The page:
One of the recurring issues in my line of work is the storage of sensitive information. As a freelancer, I am entrusted with a large amount of commercially sensitive information, access details to servers/networks/software and similar. Obviously, there ends up being far too much to simply remember! All too often people “solve” this problem by storing information in emails, in a document, on a post-it-note or scrap piece of paper. Not very secure! Other approaches I have seen taken include reusing the same password over and over for different things. Again, easy to exploit, once an individual with malicious intent finds one password – they have much broader access than anticipated.
Attempts have been made to develop software for the sole purpose of securely storing passwords. Some are pretty good for the single user environment – i.e., a single application to download and use on a single PC. Some have network support and the notion of multiple users. Some are free, some are open source, others are commercial. As always, selection depends on requirements, but a few of the more popular are KeePass, 1Password and LastPass.
I looked at several but the biggest initial short coming, for me, was the lack of a Web Browser interface. In this instance, my reasoning was because I am in the process of building my own Intranet with many tools accessible via browser grouped into a neat portal style application. Having said that, a browser solution is preferable to many organisations for a number of reasons. First of all, for each client or user, there is no need to install anything. The sole requirement is a web server on the internal network (which most companies, these days, would already have) and a web browser on each client. In larger scenarios this is fantastic, solutions can be rolled out “company wide” in one swoop, completely non-intrusive to everything else on the network or its clients. This offers a further advantage in that updates to software, access controls/users and content can be administered at the server and again instantly go company wide. Lastly, such a solution offers platform independence, you could even access your password repository via your mobile phone.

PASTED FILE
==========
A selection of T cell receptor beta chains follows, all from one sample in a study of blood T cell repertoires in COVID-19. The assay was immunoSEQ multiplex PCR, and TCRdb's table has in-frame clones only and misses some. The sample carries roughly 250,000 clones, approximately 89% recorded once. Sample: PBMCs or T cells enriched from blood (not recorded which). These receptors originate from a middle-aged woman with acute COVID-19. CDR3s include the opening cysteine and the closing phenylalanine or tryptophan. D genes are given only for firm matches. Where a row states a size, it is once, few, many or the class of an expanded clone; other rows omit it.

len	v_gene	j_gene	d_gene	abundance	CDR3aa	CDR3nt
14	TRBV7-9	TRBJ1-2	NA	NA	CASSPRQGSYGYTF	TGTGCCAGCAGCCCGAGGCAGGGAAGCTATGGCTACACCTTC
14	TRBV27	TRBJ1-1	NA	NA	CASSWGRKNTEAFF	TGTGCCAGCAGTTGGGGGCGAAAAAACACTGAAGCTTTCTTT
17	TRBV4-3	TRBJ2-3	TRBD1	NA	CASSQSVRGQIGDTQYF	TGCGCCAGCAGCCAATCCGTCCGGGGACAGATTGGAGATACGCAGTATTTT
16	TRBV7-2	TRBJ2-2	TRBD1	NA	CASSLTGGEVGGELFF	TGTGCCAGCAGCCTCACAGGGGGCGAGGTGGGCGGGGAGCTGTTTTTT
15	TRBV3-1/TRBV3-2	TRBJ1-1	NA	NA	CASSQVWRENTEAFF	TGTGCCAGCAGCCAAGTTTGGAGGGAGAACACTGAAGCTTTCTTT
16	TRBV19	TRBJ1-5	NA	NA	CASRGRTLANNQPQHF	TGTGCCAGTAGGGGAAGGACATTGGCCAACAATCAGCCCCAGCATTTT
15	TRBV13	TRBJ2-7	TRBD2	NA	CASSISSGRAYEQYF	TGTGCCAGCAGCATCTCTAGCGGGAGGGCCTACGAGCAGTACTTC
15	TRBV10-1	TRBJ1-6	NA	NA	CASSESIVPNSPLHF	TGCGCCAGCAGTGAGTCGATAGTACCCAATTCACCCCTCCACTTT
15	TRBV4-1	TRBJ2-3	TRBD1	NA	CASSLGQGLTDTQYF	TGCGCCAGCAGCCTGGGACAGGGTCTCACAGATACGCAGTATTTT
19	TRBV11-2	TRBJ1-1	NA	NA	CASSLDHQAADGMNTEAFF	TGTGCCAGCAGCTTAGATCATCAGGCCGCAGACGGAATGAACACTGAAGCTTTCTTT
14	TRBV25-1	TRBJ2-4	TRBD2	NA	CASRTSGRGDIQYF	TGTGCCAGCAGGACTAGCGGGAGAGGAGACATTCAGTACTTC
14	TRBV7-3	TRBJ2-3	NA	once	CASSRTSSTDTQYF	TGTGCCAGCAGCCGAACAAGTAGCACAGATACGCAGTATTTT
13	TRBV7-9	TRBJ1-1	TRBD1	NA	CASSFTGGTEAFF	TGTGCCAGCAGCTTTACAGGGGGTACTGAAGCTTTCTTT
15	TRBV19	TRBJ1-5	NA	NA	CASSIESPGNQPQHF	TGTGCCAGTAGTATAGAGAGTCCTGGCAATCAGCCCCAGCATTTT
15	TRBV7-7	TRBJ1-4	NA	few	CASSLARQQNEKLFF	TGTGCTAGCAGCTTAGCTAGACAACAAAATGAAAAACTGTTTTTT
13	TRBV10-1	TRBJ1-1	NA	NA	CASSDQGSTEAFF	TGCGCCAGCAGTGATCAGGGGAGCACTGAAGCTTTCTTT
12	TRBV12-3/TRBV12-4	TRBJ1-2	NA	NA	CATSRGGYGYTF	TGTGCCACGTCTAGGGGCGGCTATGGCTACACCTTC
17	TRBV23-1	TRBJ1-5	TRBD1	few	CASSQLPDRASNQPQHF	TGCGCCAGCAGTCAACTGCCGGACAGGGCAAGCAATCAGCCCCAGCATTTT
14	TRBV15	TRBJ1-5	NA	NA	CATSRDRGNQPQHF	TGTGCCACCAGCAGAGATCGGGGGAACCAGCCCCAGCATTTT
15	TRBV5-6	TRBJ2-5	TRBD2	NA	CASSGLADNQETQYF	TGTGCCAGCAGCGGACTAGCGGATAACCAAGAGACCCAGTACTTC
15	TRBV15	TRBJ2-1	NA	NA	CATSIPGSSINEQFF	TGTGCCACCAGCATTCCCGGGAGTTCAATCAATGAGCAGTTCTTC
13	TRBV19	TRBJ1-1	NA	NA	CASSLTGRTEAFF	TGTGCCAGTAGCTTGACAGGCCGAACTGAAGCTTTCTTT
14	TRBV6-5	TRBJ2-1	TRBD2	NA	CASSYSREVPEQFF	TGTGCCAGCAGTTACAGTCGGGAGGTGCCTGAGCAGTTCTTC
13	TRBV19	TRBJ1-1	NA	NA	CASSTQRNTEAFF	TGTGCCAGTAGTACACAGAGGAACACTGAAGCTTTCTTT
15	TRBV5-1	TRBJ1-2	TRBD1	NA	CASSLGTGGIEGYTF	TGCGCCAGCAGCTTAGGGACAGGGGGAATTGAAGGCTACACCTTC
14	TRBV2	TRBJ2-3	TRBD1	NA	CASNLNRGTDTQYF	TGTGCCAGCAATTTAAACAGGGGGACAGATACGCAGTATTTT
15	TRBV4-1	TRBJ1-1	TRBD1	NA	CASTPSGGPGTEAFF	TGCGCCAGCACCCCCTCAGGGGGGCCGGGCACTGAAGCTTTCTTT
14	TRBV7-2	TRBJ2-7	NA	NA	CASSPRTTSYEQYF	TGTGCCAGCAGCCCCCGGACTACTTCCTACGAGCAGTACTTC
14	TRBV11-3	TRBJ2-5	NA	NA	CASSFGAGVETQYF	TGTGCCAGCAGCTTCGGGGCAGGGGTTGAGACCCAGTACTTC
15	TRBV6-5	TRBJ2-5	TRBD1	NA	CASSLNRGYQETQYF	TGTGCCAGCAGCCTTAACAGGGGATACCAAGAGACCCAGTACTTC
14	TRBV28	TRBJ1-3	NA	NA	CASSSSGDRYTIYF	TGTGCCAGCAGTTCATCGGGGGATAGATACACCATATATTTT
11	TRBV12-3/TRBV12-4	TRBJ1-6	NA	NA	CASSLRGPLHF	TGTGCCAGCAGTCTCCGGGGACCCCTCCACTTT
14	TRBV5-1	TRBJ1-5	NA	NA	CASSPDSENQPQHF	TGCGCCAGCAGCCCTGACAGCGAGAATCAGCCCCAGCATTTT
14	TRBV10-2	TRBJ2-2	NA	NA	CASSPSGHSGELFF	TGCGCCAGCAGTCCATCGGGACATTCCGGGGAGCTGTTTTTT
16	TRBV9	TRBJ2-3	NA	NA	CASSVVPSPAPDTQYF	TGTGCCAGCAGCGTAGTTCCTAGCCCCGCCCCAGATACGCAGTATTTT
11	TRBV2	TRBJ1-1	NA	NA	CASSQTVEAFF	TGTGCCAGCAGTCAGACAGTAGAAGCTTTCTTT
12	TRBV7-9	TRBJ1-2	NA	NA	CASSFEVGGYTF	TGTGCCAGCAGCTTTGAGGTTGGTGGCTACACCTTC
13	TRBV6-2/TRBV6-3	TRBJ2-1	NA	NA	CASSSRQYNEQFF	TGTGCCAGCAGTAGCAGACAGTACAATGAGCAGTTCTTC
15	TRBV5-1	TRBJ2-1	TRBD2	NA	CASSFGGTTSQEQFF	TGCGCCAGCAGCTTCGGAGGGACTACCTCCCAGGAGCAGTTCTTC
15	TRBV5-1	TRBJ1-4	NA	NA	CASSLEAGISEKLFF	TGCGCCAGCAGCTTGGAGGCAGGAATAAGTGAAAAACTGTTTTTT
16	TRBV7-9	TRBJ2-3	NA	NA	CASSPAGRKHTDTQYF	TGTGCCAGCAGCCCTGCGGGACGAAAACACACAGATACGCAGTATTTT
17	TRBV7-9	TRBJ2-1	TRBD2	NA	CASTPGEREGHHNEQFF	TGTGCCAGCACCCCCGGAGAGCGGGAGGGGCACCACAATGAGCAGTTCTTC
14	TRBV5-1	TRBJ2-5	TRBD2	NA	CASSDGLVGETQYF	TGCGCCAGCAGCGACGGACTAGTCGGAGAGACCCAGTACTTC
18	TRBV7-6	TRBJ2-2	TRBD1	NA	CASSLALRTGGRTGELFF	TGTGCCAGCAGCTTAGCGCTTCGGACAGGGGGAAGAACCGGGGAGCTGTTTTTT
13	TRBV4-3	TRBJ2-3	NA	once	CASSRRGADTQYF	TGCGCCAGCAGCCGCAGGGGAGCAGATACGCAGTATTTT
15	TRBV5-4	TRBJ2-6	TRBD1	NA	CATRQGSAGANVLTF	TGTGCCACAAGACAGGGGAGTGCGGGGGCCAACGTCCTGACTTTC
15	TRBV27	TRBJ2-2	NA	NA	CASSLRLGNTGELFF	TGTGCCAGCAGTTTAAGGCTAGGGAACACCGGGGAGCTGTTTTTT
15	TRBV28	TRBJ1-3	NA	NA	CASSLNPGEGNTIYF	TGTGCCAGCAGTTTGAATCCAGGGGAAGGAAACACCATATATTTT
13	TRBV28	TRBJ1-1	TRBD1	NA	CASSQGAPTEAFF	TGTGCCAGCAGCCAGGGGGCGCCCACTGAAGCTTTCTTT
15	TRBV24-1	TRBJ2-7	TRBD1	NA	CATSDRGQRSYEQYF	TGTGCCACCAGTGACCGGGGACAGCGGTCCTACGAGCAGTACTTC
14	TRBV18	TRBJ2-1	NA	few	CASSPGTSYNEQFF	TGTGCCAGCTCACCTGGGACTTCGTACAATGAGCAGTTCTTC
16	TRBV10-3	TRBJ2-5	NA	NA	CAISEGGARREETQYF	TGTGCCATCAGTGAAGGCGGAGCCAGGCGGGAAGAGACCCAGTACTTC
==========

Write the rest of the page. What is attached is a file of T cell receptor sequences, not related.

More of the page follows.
So, off I ventured for web based solutions. The pickings are comparatively slim but there are a few. One example is PasswordSafe, another is Secret Server. Then I remembered something I used to use while fully employed:
The History of Magpie
Back when I was working for a company called Accelerate4, we used a piece of software on our Intranet called Magpie. It had been developed by one of the guys I was working with. At the time, it was fairly simple, nothing special to look at, but very capable and a perfect fit for our needs. Developers loved it and it became used extensively and exclusively internally for its designed purpose.
The original developer, as it turns out, has not abandoned Magpie and when I contacted him was in the process of beta testing a new release. I was more than happy to get involved as it allowed me some input in terms of extra functionality and the future “wish list”. 🙂
Is very well evolved and is the choice I have made for the FlatCoder Intranet. There are a number of reasons for this decision, the highlights listed succinctly below:
- Browser based, as noted.
- Great organisation and grouping of data.
- Ability to define teams as well as users, fine granularity control and view of “who knows what”.
- Ability to restrict/control access via IP address.
- Bundled web server for Mac OS X, MS Windows and Linux allowing for rapid and easy installation.
- Ability to integrate with other/existing web servers such as Apache or IIS.
- Options for authentication methods (e.g., htaccess).
- Options for encryption schemes using symmetric ciphers (IDEA, DES3, Blowfish, Rijndael (aka AES)).
- Public/Private key encryption using RSA or DSA.
In short, never email a password again, email a link! Magpie is both highly secure and a pleasure to use! Future enhancements are also planned including the ability to store file attachments (great for server/client keys and similar).